Since 2008, the fiscal structure of the EU (European Union) combined with wildly unbalanced trade relationships led to a decade of austerity, recession and depression for the European periphery. In the U.S., by 2009 Wall Street was pushing austerity and cuts to Social Security and Medicare as necessary to fiscal stability. The consequences of four decades of financialized neoliberal trade policies were by no means equally shared. Internal and external class relations were made evident through narrowly distributed booms followed by widely distributed busts.

With the presumed shared goal of ending the threat of fascism:

The ideological premises behind the logic that claims fascists as the explanation of fascism emerge from liberalism. The term here is meant as description. Liberalism proceeds from specific ontological assumptions. Within this temporal frame, a bit of social logic: If fascists already existed, why didn’t fascism?  The question of whether to fight fascists or fascism depends on the answer. The essentialist view is that characteristics intrinsic to fascists make them fascists. This is the basis of scientific racism. And it underlies fascist race theory.

The theory of a strongman who exploits people who have a predisposition towards fascism is essentialist as well if receptivity is intrinsic, e.g. due to psychology, genetics, etc. Liberal-Left commentary in recent years has tended toward the essentialist view— that fascists are born or otherwise predisposed toward fascism. Unconsidered is that non-fascists are equally determined in this frame. If ‘deplorables’ were born that way, four decades of neoliberalism is absolved.

The problem of analogy, the question of what fascism is and how European fascism of the twentieth century bears relation to the present, can’t be answered in the liberal frame. The rise and fall of a global radical right have been episodic. It has tied in history to the development of global capitalism in a center-and-periphery model of asymmetrical economic power. Finance from the center facilitates economic expansion until financial crisis interrupts the process. Peripheral governments are left to manage debt repayment with collapsed economies.

Globally, debt has forced policy convergence between political parties of differing ideologies. European center-left parties have pushed austerity even when ideology would suggest the opposite. In 2015, self-identified Marxists in Greece’s SYRIZA party capitulated to the austerity and privatization demands from EU creditors led by Germany. Even Lenin negotiated with Wall Street creditors (on behalf of Russia) in the months after the October Revolution. In a political frame, the solution from below is to elect leaders and parties who will act on their rhetoric.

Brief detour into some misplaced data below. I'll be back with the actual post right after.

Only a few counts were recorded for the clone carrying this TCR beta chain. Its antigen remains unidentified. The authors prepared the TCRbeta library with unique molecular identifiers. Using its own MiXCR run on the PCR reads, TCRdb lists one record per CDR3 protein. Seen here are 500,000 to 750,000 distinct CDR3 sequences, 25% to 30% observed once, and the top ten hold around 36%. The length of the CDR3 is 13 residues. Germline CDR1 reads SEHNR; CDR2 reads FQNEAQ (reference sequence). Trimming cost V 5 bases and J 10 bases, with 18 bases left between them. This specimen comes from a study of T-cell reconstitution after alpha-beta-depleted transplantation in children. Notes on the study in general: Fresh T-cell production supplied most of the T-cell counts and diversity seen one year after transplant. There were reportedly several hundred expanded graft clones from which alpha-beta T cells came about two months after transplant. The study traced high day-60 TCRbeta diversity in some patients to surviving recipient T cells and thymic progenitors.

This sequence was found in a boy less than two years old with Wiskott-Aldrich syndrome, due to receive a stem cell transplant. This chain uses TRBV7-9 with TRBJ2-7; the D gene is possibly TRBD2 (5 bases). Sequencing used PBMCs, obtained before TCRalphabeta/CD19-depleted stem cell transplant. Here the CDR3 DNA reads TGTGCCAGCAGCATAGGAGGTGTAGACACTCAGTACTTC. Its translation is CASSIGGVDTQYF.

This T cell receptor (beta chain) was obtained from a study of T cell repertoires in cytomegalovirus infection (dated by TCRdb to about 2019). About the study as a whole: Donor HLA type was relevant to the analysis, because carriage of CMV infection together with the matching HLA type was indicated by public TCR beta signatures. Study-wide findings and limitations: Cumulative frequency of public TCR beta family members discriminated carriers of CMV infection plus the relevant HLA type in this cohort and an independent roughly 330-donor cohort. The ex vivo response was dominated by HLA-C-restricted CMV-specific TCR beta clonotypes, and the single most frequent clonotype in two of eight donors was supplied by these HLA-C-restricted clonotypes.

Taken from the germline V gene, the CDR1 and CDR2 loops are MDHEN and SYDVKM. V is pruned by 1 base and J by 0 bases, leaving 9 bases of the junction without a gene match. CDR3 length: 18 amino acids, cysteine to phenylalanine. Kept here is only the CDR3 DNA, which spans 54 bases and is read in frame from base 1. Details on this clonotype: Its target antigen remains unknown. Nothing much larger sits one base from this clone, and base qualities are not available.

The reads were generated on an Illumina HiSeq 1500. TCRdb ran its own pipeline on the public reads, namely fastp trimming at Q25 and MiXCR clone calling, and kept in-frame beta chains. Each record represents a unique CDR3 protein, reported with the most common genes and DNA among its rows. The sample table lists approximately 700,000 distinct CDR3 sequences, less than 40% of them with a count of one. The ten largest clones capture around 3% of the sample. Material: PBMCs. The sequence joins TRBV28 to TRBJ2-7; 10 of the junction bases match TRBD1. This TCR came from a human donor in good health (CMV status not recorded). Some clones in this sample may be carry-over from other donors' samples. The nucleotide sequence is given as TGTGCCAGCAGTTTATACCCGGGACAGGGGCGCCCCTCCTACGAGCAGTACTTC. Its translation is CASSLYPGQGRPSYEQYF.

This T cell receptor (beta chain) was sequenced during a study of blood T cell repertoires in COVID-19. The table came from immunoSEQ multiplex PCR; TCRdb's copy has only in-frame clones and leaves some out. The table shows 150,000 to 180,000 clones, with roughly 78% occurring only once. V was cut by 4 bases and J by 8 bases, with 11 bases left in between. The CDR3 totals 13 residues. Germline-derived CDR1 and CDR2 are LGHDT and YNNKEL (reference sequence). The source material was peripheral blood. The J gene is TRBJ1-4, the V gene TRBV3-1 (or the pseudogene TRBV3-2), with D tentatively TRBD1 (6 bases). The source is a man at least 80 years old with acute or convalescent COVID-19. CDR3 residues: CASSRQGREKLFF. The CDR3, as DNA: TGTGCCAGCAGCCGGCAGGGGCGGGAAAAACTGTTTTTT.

The practical problem with doing this is the power of creditors. Debtors that repudiate their debts are closed out of capital markets. The power to create money that is accepted in payment is a privilege of the center countries that also happen to be creditors. Capitalist expansion creates interdependencies that produce immediate, deep shortages if debts aren’t serviced. Debt is a weapon whose proceeds can be delivered to one group and the obligation to repay it to another. The U.S. position was expressed when the IMF knowingly made unpayable loans to Ukraine to support a U.S. sponsored coup there in 2015.

Fascist racialization has analog in existing capitalist class relations. Immigration status, race and gender define a social taxonomy of economic exploitation. Race was invented decades into the Anglo-American manifestation of slavery to naturalize exploitation of Blacks. Gender difference represents the evolution of unpaid to paid labor for women in the capitalist West. Claiming these as causing exploitation gets the temporal sequence wrong. These were / are exploitable classes before explanations of their special status were created.